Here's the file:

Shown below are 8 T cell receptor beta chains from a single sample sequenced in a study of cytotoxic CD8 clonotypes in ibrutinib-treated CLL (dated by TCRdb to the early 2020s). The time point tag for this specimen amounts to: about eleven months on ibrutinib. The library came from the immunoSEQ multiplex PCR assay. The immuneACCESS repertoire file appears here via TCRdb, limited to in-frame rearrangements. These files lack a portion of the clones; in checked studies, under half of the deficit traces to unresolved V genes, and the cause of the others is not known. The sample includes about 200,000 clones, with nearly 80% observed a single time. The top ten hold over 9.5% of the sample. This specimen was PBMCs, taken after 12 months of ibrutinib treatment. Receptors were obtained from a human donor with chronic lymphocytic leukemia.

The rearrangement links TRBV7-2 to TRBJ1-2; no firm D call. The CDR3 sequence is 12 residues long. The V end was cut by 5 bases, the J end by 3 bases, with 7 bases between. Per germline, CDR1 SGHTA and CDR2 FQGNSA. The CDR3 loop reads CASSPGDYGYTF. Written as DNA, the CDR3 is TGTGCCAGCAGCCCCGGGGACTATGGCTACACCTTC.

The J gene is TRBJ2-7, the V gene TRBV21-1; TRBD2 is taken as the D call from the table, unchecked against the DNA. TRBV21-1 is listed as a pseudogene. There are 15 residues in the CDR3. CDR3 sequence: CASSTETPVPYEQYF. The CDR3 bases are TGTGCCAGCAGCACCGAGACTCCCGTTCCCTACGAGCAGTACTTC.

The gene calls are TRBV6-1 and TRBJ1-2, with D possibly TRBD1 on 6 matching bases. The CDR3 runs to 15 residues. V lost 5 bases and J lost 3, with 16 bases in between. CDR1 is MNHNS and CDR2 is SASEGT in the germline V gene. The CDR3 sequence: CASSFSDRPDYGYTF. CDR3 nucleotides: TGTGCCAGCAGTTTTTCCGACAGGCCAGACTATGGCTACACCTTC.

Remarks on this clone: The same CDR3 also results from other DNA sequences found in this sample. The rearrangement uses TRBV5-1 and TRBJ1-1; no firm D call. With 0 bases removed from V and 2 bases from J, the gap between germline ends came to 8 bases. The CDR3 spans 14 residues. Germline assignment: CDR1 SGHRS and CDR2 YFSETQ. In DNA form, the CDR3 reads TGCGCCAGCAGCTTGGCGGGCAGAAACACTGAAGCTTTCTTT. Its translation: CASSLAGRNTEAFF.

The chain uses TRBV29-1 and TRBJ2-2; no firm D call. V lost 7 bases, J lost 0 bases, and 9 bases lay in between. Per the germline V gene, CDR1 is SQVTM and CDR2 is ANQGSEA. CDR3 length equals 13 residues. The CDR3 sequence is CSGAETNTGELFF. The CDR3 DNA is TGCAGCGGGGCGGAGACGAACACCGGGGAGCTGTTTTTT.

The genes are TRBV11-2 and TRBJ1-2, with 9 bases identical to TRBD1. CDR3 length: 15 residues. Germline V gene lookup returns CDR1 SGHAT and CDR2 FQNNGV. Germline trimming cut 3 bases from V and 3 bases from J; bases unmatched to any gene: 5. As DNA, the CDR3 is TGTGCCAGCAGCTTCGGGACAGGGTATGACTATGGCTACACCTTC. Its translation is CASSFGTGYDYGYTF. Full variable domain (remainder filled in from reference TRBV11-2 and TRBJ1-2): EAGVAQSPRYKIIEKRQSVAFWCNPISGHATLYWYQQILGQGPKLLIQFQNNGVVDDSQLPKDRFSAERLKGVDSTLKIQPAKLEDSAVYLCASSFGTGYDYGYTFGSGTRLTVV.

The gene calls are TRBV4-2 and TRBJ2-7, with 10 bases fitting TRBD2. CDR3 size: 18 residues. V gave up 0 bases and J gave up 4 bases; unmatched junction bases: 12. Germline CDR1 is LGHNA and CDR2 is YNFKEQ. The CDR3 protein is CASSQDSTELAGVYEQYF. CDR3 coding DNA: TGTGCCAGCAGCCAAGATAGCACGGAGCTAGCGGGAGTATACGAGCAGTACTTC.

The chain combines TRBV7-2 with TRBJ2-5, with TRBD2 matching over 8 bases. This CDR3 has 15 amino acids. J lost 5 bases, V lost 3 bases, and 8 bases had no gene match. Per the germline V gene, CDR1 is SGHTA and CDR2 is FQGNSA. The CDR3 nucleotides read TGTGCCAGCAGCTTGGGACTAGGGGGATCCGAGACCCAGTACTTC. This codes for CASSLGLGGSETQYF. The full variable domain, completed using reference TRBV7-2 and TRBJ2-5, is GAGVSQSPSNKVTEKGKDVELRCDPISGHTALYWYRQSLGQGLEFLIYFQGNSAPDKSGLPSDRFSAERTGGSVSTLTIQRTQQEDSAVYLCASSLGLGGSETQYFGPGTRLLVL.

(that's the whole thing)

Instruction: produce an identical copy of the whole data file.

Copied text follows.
Shown below are 8 T cell receptor beta chains from a single sample sequenced in a study of cytotoxic CD8 clonotypes in ibrutinib-treated CLL (dated by TCRdb to the early 2020s). The time point tag for this specimen amounts to: about eleven months on ibrutinib. The library came from the immunoSEQ multiplex PCR assay. The immuneACCESS repertoire file appears here via TCRdb, limited to in-frame rearrangements. These files lack a portion of the clones; in checked studies, under half of the deficit traces to unresolved V genes, and the cause of the others is not known. The sample includes about 200,000 clones, with nearly 80% observed a single time. The top ten hold over 9.5% of the sample. This specimen was PBMCs, taken after 12 months of ibrutinib treatment. Receptors were obtained from a human donor with chronic lymphocytic leukemia.

The rearrangement links TRBV7-2 to TRBJ1-2; no firm D call. The CDR3 sequence is 12 residues long. The V end was cut by 5 bases, the J end by 3 bases, with 7 bases between. Per germline, CDR1 SGHTA and CDR2 FQGNSA. The CDR3 loop reads CASSPGDYGYTF. Written as DNA, the CDR3 is TGTGCCAGCAGCCCCGGGGACTATGGCTACACCTTC.

The J gene is TRBJ2-7, the V gene TRBV21-1; TRBD2 is taken as the D call from the table, unchecked against the DNA. TRBV21-1 is listed as a pseudogene. There are 15 residues in the CDR3. CDR3 sequence: CASSTETPVPYEQYF. The CDR3 bases are TGTGCCAGCAGCACCGAGACTCCCGTTCCCTACGAGCAGTACTTC.

The gene calls are TRBV6-1 and TRBJ1-2, with D possibly TRBD1 on 6 matching bases. The CDR3 runs to 15 residues. V lost 5 bases and J lost 3, with 16 bases in between. CDR1 is MNHNS and CDR2 is SASEGT in the germline V gene. The CDR3 sequence: CASSFSDRPDYGYTF. CDR3 nucleotides: TGTGCCAGCAGTTTTTCCGACAGGCCAGACTATGGCTACACCTTC.

Remarks on this clone: The same CDR3 also results from other DNA sequences found in this sample. The rearrangement uses TRBV5-1 and TRBJ1-1; no firm D call. With 0 bases removed from V and 2 bases from J, the gap between germline ends came to 8 bases. The CDR3 spans 14 residues. Germline assignment: CDR1 SGHRS and CDR2 YFSETQ. In DNA form, the CDR3 reads TGCGCCAGCAGCTTGGCGGGCAGAAACACTGAAGCTTTCTTT. Its translation: CASSLAGRNTEAFF.

The chain uses TRBV29-1 and TRBJ2-2; no firm D call. V lost 7 bases, J lost 0 bases, and 9 bases lay in between. Per the germline V gene, CDR1 is SQVTM and CDR2 is ANQGSEA. CDR3 length equals 13 residues. The CDR3 sequence is CSGAETNTGELFF. The CDR3 DNA is TGCAGCGGGGCGGAGACGAACACCGGGGAGCTGTTTTTT.

The genes are TRBV11-2 and TRBJ1-2, with 9 bases identical to TRBD1. CDR3 length: 15 residues. Germline V gene lookup returns CDR1 SGHAT and CDR2 FQNNGV. Germline trimming cut 3 bases from V and 3 bases from J; bases unmatched to any gene: 5. As DNA, the CDR3 is TGTGCCAGCAGCTTCGGGACAGGGTATGACTATGGCTACACCTTC. Its translation is CASSFGTGYDYGYTF. Full variable domain (remainder filled in from reference TRBV11-2 and TRBJ1-2): EAGVAQSPRYKIIEKRQSVAFWCNPISGHATLYWYQQILGQGPKLLIQFQNNGVVDDSQLPKDRFSAERLKGVDSTLKIQPAKLEDSAVYLCASSFGTGYDYGYTFGSGTRLTVV.

The gene calls are TRBV4-2 and TRBJ2-7, with 10 bases fitting TRBD2. CDR3 size: 18 residues. V gave up 0 bases and J gave up 4 bases; unmatched junction bases: 12. Germline CDR1 is LGHNA and CDR2 is YNFKEQ. The CDR3 protein is CASSQDSTELAGVYEQYF. CDR3 coding DNA: TGTGCCAGCAGCCAAGATAGCACGGAGCTAGCGGGAGTATACGAGCAGTACTTC.

The chain combines TRBV7-2 with TRBJ2-5, with TRBD2 matching over 8 bases. This CDR3 has 15 amino acids. J lost 5 bases, V lost 3 bases, and 8 bases had no gene match. Per the germline V gene, CDR1 is SGHTA and CDR2 is FQGNSA. The CDR3 nucleotides read TGTGCCAGCAGCTTGGGACTAGGGGGATCCGAGACCCAGTACTTC. This codes for CASSLGLGGSETQYF. The full variable domain, completed using reference TRBV7-2 and TRBJ2-5, is GAGVSQSPSNKVTEKGKDVELRCDPISGHTALYWYRQSLGQGLEFLIYFQGNSAPDKSGLPSDRFSAERTGGSVSTLTIQRTQQEDSAVYLCASSLGLGGSETQYFGPGTRLLVL.